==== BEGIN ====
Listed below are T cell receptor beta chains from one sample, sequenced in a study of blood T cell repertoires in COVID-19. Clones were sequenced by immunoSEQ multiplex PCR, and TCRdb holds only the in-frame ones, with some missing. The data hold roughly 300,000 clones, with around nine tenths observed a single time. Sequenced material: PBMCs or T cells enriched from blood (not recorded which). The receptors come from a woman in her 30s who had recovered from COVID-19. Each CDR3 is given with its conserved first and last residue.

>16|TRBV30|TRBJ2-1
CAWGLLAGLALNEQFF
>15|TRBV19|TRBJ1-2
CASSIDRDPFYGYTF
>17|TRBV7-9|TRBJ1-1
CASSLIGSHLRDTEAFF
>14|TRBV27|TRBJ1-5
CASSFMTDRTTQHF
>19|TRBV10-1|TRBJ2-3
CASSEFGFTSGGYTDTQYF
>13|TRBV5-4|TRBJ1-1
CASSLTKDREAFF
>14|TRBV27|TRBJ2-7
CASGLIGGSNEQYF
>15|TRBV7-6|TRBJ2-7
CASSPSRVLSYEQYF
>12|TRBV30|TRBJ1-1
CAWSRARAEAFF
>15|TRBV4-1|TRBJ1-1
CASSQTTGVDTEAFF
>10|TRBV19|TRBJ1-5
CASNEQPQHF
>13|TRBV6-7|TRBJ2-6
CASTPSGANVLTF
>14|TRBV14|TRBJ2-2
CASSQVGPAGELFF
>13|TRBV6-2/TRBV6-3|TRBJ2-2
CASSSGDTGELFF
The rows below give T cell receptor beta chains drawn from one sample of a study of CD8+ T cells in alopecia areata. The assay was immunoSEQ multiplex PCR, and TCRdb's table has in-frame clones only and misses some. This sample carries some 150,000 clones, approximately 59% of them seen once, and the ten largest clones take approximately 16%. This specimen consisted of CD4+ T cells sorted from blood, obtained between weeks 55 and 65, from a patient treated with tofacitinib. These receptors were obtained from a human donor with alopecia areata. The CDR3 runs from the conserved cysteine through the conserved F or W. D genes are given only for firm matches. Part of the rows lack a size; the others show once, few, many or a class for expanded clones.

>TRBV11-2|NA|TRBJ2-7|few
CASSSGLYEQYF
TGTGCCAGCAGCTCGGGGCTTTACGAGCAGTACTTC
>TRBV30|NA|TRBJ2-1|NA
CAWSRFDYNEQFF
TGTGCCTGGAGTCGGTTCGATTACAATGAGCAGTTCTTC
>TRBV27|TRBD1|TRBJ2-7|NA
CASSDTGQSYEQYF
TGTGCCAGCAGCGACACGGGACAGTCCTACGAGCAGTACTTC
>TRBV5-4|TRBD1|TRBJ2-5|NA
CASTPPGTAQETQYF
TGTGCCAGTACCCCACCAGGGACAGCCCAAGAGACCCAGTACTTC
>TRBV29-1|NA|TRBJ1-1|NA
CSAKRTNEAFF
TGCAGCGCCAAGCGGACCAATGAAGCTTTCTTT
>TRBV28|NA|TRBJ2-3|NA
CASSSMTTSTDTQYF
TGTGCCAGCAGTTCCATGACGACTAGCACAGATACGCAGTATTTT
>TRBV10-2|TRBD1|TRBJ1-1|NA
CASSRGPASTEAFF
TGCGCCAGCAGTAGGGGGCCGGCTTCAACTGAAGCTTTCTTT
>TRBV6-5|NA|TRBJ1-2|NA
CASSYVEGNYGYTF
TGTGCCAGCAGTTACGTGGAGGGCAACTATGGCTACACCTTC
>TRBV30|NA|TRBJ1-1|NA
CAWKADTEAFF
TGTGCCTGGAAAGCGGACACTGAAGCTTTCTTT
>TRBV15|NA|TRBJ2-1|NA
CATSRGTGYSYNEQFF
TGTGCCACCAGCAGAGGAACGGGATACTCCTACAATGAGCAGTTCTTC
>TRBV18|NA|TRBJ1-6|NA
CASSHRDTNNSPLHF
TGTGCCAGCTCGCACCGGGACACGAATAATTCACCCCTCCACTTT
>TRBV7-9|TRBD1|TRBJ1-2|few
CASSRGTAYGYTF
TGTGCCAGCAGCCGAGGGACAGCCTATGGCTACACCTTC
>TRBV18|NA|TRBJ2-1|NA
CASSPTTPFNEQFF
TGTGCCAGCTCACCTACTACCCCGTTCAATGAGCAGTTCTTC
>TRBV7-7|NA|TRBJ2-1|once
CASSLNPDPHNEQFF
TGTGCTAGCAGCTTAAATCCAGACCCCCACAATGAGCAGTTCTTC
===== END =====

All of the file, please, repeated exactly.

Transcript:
Listed below are T cell receptor beta chains from one sample, sequenced in a study of blood T cell repertoires in COVID-19. Clones were sequenced by immunoSEQ multiplex PCR, and TCRdb holds only the in-frame ones, with some missing. The data hold roughly 300,000 clones, with around nine tenths observed a single time. Sequenced material: PBMCs or T cells enriched from blood (not recorded which). The receptors come from a woman in her 30s who had recovered from COVID-19. Each CDR3 is given with its conserved first and last residue.

>16|TRBV30|TRBJ2-1
CAWGLLAGLALNEQFF
>15|TRBV19|TRBJ1-2
CASSIDRDPFYGYTF
>17|TRBV7-9|TRBJ1-1
CASSLIGSHLRDTEAFF
>14|TRBV27|TRBJ1-5
CASSFMTDRTTQHF
>19|TRBV10-1|TRBJ2-3
CASSEFGFTSGGYTDTQYF
>13|TRBV5-4|TRBJ1-1
CASSLTKDREAFF
>14|TRBV27|TRBJ2-7
CASGLIGGSNEQYF
>15|TRBV7-6|TRBJ2-7
CASSPSRVLSYEQYF
>12|TRBV30|TRBJ1-1
CAWSRARAEAFF
>15|TRBV4-1|TRBJ1-1
CASSQTTGVDTEAFF
>10|TRBV19|TRBJ1-5
CASNEQPQHF
>13|TRBV6-7|TRBJ2-6
CASTPSGANVLTF
>14|TRBV14|TRBJ2-2
CASSQVGPAGELFF
>13|TRBV6-2/TRBV6-3|TRBJ2-2
CASSSGDTGELFF
The rows below give T cell receptor beta chains drawn from one sample of a study of CD8+ T cells in alopecia areata. The assay was immunoSEQ multiplex PCR, and TCRdb's table has in-frame clones only and misses some. This sample carries some 150,000 clones, approximately 59% of them seen once, and the ten largest clones take approximately 16%. This specimen consisted of CD4+ T cells sorted from blood, obtained between weeks 55 and 65, from a patient treated with tofacitinib. These receptors were obtained from a human donor with alopecia areata. The CDR3 runs from the conserved cysteine through the conserved F or W. D genes are given only for firm matches. Part of the rows lack a size; the others show once, few, many or a class for expanded clones.

>TRBV11-2|NA|TRBJ2-7|few
CASSSGLYEQYF
TGTGCCAGCAGCTCGGGGCTTTACGAGCAGTACTTC
>TRBV30|NA|TRBJ2-1|NA
CAWSRFDYNEQFF
TGTGCCTGGAGTCGGTTCGATTACAATGAGCAGTTCTTC
>TRBV27|TRBD1|TRBJ2-7|NA
CASSDTGQSYEQYF
TGTGCCAGCAGCGACACGGGACAGTCCTACGAGCAGTACTTC
>TRBV5-4|TRBD1|TRBJ2-5|NA
CASTPPGTAQETQYF
TGTGCCAGTACCCCACCAGGGACAGCCCAAGAGACCCAGTACTTC
>TRBV29-1|NA|TRBJ1-1|NA
CSAKRTNEAFF
TGCAGCGCCAAGCGGACCAATGAAGCTTTCTTT
>TRBV28|NA|TRBJ2-3|NA
CASSSMTTSTDTQYF
TGTGCCAGCAGTTCCATGACGACTAGCACAGATACGCAGTATTTT
>TRBV10-2|TRBD1|TRBJ1-1|NA
CASSRGPASTEAFF
TGCGCCAGCAGTAGGGGGCCGGCTTCAACTGAAGCTTTCTTT
>TRBV6-5|NA|TRBJ1-2|NA
CASSYVEGNYGYTF
TGTGCCAGCAGTTACGTGGAGGGCAACTATGGCTACACCTTC
>TRBV30|NA|TRBJ1-1|NA
CAWKADTEAFF
TGTGCCTGGAAAGCGGACACTGAAGCTTTCTTT
>TRBV15|NA|TRBJ2-1|NA
CATSRGTGYSYNEQFF
TGTGCCACCAGCAGAGGAACGGGATACTCCTACAATGAGCAGTTCTTC
>TRBV18|NA|TRBJ1-6|NA
CASSHRDTNNSPLHF
TGTGCCAGCTCGCACCGGGACACGAATAATTCACCCCTCCACTTT
>TRBV7-9|TRBD1|TRBJ1-2|few
CASSRGTAYGYTF
TGTGCCAGCAGCCGAGGGACAGCCTATGGCTACACCTTC
>TRBV18|NA|TRBJ2-1|NA
CASSPTTPFNEQFF
TGTGCCAGCTCACCTACTACCCCGTTCAATGAGCAGTTCTTC
>TRBV7-7|NA|TRBJ2-1|once
CASSLNPDPHNEQFF
TGTGCTAGCAGCTTAAATCCAGACCCCCACAATGAGCAGTTCTTC